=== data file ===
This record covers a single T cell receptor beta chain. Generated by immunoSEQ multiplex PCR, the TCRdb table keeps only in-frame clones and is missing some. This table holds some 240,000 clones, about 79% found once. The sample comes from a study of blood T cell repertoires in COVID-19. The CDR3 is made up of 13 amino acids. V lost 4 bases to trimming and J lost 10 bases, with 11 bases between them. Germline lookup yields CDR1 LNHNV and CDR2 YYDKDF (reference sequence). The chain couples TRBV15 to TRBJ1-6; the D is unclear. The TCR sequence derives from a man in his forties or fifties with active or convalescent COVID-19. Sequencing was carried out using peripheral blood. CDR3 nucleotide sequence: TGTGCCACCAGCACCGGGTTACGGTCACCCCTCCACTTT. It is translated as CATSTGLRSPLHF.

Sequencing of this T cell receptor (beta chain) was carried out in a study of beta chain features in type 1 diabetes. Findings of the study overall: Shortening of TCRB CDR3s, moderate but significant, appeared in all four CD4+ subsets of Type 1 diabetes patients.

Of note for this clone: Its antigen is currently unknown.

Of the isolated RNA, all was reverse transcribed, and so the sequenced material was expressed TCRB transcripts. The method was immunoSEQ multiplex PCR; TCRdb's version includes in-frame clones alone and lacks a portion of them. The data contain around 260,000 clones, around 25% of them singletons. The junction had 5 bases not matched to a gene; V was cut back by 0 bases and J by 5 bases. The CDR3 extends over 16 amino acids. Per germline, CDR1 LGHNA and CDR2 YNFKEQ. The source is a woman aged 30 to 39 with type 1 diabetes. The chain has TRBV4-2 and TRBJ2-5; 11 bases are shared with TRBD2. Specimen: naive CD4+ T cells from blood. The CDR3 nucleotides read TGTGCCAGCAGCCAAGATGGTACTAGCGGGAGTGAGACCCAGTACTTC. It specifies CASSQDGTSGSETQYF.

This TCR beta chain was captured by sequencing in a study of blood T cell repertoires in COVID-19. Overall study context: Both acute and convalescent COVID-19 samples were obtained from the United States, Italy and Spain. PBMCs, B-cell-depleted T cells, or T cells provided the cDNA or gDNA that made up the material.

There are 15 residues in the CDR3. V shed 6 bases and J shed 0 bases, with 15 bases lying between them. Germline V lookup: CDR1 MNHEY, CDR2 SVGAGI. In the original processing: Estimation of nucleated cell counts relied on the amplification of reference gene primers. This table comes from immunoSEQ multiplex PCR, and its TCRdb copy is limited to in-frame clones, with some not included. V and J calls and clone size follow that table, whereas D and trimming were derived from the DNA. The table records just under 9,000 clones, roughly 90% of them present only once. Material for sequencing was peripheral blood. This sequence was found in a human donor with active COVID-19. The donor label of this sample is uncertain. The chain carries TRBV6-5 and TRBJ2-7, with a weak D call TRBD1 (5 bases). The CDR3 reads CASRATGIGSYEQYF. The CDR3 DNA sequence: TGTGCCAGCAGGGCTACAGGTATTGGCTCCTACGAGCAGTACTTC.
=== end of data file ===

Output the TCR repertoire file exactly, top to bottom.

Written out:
This record covers a single T cell receptor beta chain. Generated by immunoSEQ multiplex PCR, the TCRdb table keeps only in-frame clones and is missing some. This table holds some 240,000 clones, about 79% found once. The sample comes from a study of blood T cell repertoires in COVID-19. The CDR3 is made up of 13 amino acids. V lost 4 bases to trimming and J lost 10 bases, with 11 bases between them. Germline lookup yields CDR1 LNHNV and CDR2 YYDKDF (reference sequence). The chain couples TRBV15 to TRBJ1-6; the D is unclear. The TCR sequence derives from a man in his forties or fifties with active or convalescent COVID-19. Sequencing was carried out using peripheral blood. CDR3 nucleotide sequence: TGTGCCACCAGCACCGGGTTACGGTCACCCCTCCACTTT. It is translated as CATSTGLRSPLHF.

Sequencing of this T cell receptor (beta chain) was carried out in a study of beta chain features in type 1 diabetes. Findings of the study overall: Shortening of TCRB CDR3s, moderate but significant, appeared in all four CD4+ subsets of Type 1 diabetes patients.

Of note for this clone: Its antigen is currently unknown.

Of the isolated RNA, all was reverse transcribed, and so the sequenced material was expressed TCRB transcripts. The method was immunoSEQ multiplex PCR; TCRdb's version includes in-frame clones alone and lacks a portion of them. The data contain around 260,000 clones, around 25% of them singletons. The junction had 5 bases not matched to a gene; V was cut back by 0 bases and J by 5 bases. The CDR3 extends over 16 amino acids. Per germline, CDR1 LGHNA and CDR2 YNFKEQ. The source is a woman aged 30 to 39 with type 1 diabetes. The chain has TRBV4-2 and TRBJ2-5; 11 bases are shared with TRBD2. Specimen: naive CD4+ T cells from blood. The CDR3 nucleotides read TGTGCCAGCAGCCAAGATGGTACTAGCGGGAGTGAGACCCAGTACTTC. It specifies CASSQDGTSGSETQYF.

This TCR beta chain was captured by sequencing in a study of blood T cell repertoires in COVID-19. Overall study context: Both acute and convalescent COVID-19 samples were obtained from the United States, Italy and Spain. PBMCs, B-cell-depleted T cells, or T cells provided the cDNA or gDNA that made up the material.

There are 15 residues in the CDR3. V shed 6 bases and J shed 0 bases, with 15 bases lying between them. Germline V lookup: CDR1 MNHEY, CDR2 SVGAGI. In the original processing: Estimation of nucleated cell counts relied on the amplification of reference gene primers. This table comes from immunoSEQ multiplex PCR, and its TCRdb copy is limited to in-frame clones, with some not included. V and J calls and clone size follow that table, whereas D and trimming were derived from the DNA. The table records just under 9,000 clones, roughly 90% of them present only once. Material for sequencing was peripheral blood. This sequence was found in a human donor with active COVID-19. The donor label of this sample is uncertain. The chain carries TRBV6-5 and TRBJ2-7, with a weak D call TRBD1 (5 bases). The CDR3 reads CASRATGIGSYEQYF. The CDR3 DNA sequence: TGTGCCAGCAGGGCTACAGGTATTGGCTCCTACGAGCAGTACTTC.